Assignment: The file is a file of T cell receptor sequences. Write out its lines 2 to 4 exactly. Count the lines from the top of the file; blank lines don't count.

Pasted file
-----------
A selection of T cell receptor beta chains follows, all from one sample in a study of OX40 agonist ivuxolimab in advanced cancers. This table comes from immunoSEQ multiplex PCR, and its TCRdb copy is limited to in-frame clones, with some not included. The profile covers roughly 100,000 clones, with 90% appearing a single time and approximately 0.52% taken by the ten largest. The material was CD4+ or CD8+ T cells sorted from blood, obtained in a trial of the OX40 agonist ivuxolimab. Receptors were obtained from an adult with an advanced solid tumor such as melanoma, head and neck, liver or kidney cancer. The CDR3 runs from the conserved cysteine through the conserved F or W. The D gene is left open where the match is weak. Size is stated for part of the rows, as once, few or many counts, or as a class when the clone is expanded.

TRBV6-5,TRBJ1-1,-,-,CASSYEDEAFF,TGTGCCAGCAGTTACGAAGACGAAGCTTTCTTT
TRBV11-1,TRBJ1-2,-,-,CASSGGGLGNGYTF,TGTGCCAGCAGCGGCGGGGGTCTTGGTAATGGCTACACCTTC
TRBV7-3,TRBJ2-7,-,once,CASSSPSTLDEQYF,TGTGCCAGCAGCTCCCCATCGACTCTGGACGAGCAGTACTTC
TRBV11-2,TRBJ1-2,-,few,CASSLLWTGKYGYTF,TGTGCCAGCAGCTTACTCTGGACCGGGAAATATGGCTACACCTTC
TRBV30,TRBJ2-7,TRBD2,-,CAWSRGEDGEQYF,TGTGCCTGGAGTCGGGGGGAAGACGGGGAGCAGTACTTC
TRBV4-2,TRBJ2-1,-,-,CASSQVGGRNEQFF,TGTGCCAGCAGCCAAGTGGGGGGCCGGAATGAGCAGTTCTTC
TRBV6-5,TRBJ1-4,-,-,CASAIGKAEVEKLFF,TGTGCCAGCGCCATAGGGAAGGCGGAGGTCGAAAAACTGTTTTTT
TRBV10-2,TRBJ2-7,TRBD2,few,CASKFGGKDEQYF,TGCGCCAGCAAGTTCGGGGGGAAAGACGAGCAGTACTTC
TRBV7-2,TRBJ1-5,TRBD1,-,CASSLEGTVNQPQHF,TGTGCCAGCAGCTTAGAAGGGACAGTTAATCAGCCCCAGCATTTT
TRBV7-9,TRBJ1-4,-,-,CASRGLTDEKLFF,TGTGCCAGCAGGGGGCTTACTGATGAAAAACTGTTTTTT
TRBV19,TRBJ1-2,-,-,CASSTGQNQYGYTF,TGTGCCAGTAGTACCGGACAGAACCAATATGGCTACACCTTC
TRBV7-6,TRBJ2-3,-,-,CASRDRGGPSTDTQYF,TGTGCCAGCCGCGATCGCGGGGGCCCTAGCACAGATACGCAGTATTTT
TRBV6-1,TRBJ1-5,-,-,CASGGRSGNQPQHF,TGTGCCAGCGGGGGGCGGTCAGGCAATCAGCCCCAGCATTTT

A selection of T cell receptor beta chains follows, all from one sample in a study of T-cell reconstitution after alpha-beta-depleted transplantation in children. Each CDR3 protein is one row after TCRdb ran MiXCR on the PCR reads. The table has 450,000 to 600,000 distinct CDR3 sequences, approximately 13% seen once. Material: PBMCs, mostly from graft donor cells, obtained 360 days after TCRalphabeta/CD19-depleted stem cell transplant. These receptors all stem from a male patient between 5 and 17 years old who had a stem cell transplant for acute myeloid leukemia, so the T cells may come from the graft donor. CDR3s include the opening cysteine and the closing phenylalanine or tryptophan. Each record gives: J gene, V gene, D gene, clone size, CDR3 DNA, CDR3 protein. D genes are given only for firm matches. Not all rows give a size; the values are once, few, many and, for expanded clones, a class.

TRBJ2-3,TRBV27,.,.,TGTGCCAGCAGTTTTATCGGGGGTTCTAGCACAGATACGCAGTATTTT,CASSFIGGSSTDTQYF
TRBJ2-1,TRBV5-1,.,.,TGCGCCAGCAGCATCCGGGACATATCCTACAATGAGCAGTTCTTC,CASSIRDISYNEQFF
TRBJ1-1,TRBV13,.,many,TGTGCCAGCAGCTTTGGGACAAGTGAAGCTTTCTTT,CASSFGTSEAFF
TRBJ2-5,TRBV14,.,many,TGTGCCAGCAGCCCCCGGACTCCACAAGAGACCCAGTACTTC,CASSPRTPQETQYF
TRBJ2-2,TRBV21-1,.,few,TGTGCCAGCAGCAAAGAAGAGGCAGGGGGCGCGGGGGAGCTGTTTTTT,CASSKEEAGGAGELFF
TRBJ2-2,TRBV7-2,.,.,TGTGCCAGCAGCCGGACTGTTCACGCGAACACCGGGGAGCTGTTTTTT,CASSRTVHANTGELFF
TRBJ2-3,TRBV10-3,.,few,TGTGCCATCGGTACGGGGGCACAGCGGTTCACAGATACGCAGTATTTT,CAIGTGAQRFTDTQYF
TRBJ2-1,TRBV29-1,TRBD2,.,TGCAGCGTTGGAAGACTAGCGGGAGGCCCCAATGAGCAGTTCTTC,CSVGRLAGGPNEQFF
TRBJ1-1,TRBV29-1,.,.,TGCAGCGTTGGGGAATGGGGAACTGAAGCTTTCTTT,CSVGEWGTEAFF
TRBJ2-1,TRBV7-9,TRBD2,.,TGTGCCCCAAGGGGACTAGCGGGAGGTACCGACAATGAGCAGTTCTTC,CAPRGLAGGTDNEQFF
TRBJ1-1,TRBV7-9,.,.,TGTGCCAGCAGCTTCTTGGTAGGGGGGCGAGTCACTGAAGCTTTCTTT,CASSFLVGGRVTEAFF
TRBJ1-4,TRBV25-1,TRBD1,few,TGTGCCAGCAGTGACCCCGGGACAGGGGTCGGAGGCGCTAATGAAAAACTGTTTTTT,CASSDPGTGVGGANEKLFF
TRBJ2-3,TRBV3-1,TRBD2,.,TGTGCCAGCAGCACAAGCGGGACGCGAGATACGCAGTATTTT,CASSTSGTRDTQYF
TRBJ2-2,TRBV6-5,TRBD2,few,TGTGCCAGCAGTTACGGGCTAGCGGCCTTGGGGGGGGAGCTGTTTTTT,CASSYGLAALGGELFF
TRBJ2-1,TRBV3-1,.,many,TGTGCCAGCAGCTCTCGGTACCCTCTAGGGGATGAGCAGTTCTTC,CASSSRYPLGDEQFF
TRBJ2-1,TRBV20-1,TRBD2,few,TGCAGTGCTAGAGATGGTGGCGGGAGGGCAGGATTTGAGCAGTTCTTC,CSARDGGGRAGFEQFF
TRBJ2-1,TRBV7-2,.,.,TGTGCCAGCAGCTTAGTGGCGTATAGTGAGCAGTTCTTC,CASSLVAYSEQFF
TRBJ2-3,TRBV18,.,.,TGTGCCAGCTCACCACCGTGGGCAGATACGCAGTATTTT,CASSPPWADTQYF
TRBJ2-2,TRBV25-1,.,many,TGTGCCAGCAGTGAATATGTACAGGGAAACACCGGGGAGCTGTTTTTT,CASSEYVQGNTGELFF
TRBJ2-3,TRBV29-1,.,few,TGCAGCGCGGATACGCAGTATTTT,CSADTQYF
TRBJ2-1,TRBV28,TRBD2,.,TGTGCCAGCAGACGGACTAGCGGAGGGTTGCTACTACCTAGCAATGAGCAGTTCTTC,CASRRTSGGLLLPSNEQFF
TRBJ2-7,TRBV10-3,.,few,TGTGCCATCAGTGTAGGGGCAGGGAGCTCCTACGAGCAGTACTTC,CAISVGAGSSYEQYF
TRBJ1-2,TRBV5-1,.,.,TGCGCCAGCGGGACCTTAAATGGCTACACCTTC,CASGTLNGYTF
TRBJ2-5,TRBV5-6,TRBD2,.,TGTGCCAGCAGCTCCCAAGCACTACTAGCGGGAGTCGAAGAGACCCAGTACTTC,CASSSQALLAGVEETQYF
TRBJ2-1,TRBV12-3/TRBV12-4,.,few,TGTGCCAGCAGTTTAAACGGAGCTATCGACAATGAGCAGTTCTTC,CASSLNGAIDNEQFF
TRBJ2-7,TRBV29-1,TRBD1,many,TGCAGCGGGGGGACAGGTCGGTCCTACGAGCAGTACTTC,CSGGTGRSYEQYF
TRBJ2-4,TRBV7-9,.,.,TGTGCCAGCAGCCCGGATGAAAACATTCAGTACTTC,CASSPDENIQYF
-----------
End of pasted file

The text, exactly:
TRBV6-5,TRBJ1-1,-,-,CASSYEDEAFF,TGTGCCAGCAGTTACGAAGACGAAGCTTTCTTT
TRBV11-1,TRBJ1-2,-,-,CASSGGGLGNGYTF,TGTGCCAGCAGCGGCGGGGGTCTTGGTAATGGCTACACCTTC
TRBV7-3,TRBJ2-7,-,once,CASSSPSTLDEQYF,TGTGCCAGCAGCTCCCCATCGACTCTGGACGAGCAGTACTTC